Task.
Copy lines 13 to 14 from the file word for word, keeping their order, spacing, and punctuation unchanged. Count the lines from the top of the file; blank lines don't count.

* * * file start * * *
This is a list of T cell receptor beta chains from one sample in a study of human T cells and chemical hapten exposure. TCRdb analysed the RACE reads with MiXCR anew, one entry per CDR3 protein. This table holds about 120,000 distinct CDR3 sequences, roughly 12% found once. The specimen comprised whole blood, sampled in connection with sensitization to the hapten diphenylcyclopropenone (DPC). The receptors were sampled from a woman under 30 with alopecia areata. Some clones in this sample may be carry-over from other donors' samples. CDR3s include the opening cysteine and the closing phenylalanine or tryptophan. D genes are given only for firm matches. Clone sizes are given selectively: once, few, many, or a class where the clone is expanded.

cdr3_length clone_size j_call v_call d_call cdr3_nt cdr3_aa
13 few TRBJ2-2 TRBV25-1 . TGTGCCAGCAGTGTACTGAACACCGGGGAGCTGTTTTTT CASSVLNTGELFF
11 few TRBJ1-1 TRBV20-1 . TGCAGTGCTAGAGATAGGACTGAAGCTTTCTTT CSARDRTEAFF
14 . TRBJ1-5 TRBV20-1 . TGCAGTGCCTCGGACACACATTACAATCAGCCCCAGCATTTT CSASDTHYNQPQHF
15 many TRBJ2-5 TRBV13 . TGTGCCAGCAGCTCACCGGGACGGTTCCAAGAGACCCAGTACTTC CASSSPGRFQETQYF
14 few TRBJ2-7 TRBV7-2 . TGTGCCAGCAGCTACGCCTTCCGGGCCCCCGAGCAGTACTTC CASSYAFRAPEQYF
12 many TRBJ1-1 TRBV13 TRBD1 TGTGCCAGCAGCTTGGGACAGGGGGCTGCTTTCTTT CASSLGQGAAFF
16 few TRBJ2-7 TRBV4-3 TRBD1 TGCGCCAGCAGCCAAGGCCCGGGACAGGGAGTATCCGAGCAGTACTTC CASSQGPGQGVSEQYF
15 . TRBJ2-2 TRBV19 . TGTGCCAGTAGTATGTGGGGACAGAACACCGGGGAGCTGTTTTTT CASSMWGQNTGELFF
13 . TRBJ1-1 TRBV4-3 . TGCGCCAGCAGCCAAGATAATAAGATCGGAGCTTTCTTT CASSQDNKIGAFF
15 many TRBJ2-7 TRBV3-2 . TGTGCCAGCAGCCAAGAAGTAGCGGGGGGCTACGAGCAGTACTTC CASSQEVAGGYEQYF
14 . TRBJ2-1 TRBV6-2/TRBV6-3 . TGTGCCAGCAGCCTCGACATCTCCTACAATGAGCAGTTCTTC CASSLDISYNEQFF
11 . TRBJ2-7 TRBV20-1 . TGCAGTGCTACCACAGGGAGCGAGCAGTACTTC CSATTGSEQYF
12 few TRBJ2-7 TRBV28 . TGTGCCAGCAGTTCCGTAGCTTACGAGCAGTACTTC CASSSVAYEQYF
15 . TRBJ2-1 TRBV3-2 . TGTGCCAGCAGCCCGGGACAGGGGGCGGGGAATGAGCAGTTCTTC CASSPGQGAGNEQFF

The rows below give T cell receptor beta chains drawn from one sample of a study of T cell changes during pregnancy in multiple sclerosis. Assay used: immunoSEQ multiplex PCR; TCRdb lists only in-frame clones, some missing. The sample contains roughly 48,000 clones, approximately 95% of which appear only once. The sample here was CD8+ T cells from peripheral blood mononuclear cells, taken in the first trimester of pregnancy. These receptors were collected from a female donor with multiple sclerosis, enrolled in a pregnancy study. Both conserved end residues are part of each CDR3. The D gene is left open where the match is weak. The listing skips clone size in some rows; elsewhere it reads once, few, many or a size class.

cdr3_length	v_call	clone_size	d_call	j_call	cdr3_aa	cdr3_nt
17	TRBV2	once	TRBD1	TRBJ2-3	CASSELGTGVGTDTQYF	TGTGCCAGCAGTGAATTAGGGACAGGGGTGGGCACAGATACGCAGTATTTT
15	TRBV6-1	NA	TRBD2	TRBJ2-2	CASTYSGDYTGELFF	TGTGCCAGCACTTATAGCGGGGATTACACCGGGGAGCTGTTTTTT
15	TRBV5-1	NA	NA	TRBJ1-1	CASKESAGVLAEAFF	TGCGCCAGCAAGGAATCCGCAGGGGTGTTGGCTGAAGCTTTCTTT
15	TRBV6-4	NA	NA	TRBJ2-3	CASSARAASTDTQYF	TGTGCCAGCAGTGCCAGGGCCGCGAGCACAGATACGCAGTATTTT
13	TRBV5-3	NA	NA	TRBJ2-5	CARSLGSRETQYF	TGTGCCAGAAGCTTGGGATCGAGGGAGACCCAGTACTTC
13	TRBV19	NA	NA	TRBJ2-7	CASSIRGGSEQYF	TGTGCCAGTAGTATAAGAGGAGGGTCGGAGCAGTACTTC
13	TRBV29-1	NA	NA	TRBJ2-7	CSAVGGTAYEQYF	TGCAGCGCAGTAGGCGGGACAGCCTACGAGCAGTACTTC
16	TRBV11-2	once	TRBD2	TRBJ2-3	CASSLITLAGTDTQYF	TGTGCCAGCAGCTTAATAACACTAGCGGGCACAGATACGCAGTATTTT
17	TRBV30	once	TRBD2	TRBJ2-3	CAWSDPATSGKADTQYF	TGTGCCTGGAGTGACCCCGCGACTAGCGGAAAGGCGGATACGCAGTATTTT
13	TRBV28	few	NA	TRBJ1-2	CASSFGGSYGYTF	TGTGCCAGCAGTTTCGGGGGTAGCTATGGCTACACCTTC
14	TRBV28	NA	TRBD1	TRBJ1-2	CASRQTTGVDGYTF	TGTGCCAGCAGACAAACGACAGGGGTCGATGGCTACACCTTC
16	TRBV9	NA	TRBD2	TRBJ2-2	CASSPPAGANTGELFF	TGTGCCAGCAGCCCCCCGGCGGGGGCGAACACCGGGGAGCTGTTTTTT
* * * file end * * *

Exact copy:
14 . TRBJ2-1 TRBV6-2/TRBV6-3 . TGTGCCAGCAGCCTCGACATCTCCTACAATGAGCAGTTCTTC CASSLDISYNEQFF
11 . TRBJ2-7 TRBV20-1 . TGCAGTGCTACCACAGGGAGCGAGCAGTACTTC CSATTGSEQYF